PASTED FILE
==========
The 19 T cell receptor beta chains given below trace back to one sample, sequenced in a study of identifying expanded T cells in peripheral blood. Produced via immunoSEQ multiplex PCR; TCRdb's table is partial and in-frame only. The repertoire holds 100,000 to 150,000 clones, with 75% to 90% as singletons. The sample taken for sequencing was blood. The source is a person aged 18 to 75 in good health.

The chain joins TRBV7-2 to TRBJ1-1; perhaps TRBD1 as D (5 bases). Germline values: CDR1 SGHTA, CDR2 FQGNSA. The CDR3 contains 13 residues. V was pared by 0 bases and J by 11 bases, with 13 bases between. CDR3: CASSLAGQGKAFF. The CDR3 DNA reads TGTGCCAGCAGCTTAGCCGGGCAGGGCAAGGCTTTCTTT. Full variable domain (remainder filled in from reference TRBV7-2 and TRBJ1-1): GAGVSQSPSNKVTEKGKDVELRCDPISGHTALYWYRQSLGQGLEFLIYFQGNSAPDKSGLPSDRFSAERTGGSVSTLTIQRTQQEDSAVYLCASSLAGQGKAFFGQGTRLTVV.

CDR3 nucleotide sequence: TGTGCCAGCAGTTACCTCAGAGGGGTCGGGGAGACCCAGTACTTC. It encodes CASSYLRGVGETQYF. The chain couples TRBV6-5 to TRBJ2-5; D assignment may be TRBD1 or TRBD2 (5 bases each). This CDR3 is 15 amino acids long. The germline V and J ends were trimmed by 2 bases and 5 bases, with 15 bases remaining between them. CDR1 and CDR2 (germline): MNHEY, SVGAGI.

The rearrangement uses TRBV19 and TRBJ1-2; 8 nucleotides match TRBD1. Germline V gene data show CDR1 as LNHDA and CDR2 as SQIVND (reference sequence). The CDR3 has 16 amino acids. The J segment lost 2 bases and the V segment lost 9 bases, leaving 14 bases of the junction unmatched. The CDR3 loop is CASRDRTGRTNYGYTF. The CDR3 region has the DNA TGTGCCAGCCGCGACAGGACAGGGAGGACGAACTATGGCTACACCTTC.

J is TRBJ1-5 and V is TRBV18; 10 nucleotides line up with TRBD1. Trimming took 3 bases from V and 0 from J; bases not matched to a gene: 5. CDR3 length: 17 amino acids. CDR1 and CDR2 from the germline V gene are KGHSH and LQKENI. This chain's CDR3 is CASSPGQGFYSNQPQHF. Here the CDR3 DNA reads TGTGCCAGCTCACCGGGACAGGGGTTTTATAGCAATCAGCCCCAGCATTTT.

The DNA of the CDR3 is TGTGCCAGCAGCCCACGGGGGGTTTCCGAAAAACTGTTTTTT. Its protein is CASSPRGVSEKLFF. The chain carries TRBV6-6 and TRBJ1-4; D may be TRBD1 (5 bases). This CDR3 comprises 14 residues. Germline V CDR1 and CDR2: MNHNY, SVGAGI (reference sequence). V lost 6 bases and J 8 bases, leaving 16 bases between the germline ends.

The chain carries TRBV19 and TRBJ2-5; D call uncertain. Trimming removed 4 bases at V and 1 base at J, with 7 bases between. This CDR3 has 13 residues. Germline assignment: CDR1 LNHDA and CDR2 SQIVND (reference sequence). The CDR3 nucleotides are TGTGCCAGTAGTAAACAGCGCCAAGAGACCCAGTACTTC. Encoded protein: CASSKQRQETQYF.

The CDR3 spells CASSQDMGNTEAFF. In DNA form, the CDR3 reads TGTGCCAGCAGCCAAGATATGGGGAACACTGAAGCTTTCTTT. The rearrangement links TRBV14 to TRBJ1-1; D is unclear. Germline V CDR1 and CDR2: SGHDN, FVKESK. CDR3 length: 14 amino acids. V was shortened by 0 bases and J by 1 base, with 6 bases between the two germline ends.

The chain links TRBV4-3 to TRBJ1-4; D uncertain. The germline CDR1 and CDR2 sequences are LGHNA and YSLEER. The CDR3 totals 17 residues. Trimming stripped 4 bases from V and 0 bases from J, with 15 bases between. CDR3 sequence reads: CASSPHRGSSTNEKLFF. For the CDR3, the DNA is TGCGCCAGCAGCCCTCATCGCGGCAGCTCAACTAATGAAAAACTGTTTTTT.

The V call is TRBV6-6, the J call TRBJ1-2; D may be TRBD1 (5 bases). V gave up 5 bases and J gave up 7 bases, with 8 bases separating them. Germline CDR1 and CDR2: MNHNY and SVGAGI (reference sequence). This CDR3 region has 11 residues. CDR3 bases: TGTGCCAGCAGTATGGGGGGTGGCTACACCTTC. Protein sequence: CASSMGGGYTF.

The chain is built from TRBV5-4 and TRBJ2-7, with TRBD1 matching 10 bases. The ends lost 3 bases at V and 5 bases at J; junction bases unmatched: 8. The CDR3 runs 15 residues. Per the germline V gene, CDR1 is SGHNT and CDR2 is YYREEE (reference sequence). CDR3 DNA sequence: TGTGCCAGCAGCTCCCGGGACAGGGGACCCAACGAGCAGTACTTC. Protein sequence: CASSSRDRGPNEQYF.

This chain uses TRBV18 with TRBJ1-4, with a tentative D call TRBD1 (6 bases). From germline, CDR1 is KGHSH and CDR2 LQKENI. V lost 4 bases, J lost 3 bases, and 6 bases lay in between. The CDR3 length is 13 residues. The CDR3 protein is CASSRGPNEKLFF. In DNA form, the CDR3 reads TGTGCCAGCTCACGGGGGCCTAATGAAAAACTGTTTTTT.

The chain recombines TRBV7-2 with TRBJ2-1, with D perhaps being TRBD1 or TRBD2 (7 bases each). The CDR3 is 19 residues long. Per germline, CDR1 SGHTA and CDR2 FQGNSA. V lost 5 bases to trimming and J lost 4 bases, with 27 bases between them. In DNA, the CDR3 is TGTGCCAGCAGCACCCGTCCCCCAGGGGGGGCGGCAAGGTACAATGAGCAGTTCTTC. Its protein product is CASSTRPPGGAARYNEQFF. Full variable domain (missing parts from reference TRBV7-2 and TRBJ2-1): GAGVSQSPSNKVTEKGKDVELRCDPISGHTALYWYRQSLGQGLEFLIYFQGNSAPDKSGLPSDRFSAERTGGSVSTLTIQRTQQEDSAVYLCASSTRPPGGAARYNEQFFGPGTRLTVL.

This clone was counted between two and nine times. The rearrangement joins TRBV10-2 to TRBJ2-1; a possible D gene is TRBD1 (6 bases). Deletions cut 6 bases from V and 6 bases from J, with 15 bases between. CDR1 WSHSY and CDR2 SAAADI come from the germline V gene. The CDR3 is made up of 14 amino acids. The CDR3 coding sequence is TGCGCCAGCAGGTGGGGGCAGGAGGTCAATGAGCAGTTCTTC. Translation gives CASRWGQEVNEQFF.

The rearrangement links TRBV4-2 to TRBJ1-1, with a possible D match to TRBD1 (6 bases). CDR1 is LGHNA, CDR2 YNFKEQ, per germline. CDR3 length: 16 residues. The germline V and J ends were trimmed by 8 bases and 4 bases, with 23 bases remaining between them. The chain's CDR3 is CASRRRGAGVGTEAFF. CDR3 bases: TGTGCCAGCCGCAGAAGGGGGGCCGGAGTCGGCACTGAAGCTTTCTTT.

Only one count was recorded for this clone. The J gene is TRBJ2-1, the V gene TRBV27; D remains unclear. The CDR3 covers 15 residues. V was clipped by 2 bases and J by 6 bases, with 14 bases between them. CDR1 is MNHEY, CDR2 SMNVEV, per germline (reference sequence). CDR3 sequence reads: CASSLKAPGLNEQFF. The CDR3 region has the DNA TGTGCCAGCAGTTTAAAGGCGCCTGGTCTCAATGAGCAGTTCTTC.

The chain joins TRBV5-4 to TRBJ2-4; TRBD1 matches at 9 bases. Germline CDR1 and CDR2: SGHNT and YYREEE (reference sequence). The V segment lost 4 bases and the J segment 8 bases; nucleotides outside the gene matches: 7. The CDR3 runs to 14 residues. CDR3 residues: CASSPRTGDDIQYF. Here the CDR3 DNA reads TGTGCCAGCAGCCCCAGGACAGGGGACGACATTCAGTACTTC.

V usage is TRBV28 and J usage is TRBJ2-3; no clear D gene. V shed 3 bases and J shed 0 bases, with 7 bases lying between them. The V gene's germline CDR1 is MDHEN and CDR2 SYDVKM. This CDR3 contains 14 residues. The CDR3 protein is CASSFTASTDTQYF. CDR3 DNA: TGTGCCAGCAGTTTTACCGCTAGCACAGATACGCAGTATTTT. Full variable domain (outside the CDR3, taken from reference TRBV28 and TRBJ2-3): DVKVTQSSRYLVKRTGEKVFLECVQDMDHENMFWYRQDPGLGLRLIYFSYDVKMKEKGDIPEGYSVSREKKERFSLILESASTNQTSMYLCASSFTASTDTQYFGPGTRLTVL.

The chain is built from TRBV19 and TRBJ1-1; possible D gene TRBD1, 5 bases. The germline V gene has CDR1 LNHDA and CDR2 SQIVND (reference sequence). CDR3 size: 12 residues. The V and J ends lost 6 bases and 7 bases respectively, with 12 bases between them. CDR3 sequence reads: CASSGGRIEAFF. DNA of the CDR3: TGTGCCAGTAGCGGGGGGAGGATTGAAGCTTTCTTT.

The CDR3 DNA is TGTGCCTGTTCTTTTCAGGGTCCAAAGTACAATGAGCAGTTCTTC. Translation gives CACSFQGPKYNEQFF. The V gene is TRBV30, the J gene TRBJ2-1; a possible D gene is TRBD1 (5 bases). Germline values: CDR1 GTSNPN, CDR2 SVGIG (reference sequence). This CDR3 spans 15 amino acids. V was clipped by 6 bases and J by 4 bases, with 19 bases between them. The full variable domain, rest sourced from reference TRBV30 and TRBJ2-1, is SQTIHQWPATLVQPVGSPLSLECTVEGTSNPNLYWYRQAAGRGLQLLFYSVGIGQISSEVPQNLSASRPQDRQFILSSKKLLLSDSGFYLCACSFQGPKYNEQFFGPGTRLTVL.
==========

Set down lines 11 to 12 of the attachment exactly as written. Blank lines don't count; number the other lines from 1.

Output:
The chain is built from TRBV5-4 and TRBJ2-7, with TRBD1 matching 10 bases. The ends lost 3 bases at V and 5 bases at J; junction bases unmatched: 8. The CDR3 runs 15 residues. Per the germline V gene, CDR1 is SGHNT and CDR2 is YYREEE (reference sequence). CDR3 DNA sequence: TGTGCCAGCAGCTCCCGGGACAGGGGACCCAACGAGCAGTACTTC. Protein sequence: CASSSRDRGPNEQYF.

This chain uses TRBV18 with TRBJ1-4, with a tentative D call TRBD1 (6 bases). From germline, CDR1 is KGHSH and CDR2 LQKENI. V lost 4 bases, J lost 3 bases, and 6 bases lay in between. The CDR3 length is 13 residues. The CDR3 protein is CASSRGPNEKLFF. In DNA form, the CDR3 reads TGTGCCAGCTCACGGGGGCCTAATGAAAAACTGTTTTTT.